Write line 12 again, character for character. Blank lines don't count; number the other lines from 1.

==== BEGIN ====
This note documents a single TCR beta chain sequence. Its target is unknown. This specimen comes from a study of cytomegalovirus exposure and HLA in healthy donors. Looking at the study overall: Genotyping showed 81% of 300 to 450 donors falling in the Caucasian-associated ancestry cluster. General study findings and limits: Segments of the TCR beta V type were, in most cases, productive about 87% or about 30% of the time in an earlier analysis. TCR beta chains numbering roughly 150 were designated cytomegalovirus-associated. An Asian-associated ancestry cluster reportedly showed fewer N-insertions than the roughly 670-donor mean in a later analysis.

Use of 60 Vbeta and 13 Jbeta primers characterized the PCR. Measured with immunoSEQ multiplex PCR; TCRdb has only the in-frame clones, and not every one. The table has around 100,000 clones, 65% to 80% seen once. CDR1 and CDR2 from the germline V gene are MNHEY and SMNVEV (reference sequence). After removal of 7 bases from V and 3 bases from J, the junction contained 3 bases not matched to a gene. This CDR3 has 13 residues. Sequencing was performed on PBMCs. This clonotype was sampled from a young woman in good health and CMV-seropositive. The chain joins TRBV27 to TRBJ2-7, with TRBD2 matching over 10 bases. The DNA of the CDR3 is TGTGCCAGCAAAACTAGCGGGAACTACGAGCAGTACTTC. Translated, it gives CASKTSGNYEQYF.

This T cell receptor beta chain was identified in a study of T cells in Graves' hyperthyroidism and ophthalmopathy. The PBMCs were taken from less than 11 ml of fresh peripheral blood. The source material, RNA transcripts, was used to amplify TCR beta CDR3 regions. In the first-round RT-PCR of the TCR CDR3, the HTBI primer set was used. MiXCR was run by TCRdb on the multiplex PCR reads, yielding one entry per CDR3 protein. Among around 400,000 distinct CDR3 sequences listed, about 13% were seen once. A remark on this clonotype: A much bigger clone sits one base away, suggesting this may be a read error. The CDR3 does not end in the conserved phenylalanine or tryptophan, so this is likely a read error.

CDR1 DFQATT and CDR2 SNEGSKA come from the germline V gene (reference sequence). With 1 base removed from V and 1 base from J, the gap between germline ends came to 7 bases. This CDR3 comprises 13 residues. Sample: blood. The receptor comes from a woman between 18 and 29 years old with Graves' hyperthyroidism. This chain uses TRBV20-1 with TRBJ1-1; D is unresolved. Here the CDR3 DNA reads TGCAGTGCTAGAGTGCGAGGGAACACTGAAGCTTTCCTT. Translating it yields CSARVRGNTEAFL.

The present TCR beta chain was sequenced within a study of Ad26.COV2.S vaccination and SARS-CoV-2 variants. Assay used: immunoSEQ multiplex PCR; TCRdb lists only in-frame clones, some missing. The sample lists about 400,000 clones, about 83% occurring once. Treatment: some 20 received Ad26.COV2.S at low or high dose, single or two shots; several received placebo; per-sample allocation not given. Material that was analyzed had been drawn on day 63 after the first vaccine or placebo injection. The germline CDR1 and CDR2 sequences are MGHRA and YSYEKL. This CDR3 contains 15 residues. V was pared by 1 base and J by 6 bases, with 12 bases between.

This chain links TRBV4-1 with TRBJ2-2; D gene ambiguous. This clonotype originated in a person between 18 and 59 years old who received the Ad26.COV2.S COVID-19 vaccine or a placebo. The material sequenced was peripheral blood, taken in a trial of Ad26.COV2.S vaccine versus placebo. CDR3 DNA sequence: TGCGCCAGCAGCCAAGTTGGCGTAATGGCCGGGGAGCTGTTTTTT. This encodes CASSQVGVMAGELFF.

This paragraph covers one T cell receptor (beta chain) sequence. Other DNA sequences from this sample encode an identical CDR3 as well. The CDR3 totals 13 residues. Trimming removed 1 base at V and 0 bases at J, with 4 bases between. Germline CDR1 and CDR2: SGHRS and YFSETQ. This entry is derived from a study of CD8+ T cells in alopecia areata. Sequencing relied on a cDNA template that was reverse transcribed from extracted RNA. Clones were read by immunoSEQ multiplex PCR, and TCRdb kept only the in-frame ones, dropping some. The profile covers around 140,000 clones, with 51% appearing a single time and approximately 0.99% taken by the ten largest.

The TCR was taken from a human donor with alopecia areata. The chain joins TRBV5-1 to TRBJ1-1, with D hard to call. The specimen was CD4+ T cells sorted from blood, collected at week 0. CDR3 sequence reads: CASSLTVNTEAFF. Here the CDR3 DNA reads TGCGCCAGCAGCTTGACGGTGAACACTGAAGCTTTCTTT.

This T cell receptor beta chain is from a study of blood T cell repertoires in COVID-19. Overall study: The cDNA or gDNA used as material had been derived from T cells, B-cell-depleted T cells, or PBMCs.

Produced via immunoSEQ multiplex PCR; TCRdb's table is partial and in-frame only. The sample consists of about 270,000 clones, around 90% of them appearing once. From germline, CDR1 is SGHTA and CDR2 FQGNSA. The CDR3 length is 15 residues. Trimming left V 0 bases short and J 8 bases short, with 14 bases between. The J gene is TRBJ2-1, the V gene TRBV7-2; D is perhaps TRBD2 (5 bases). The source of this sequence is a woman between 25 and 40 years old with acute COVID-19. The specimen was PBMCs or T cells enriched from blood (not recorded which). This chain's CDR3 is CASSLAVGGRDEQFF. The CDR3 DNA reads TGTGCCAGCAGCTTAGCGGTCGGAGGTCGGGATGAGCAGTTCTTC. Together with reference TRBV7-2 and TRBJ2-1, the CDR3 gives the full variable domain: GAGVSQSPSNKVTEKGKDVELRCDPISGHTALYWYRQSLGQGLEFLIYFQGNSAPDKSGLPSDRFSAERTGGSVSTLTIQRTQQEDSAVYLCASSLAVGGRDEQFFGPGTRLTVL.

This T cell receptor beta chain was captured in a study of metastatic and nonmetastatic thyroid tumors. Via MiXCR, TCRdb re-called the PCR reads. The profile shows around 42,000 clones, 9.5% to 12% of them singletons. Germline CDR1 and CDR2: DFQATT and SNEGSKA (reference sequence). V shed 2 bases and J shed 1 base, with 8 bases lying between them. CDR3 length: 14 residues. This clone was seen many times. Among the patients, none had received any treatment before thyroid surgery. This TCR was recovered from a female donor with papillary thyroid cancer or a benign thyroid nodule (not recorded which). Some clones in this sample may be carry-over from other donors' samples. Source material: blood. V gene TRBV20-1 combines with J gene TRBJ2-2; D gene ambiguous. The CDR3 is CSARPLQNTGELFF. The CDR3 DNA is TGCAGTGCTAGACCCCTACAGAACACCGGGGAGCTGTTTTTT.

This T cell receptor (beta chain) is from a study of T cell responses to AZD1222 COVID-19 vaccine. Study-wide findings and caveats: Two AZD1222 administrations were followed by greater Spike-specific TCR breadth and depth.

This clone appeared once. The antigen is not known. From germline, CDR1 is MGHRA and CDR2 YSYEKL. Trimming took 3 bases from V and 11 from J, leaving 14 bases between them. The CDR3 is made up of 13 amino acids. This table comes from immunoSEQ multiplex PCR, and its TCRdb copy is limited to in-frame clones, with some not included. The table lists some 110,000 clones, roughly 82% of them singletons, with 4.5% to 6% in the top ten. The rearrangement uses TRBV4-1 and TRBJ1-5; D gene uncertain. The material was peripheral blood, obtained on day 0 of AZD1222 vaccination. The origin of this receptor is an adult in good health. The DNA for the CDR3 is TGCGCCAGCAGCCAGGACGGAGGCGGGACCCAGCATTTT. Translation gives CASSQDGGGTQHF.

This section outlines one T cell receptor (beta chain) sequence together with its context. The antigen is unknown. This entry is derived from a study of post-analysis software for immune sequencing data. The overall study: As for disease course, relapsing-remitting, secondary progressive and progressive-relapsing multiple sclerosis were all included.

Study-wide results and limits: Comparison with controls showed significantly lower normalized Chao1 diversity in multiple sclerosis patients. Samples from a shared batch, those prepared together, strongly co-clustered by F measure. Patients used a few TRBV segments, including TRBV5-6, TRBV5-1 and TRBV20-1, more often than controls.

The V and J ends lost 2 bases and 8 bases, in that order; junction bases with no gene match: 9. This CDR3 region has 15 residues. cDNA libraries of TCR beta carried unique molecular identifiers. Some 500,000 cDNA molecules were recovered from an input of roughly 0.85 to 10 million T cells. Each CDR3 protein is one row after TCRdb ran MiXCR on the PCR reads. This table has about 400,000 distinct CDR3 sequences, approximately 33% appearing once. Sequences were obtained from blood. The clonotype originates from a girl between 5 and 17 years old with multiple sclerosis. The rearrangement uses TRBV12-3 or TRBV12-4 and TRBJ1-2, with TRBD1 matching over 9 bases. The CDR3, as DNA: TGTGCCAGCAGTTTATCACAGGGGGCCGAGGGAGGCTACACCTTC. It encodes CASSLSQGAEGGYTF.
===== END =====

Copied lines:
This T cell receptor (beta chain) is from a study of T cell responses to AZD1222 COVID-19 vaccine. Study-wide findings and caveats: Two AZD1222 administrations were followed by greater Spike-specific TCR breadth and depth.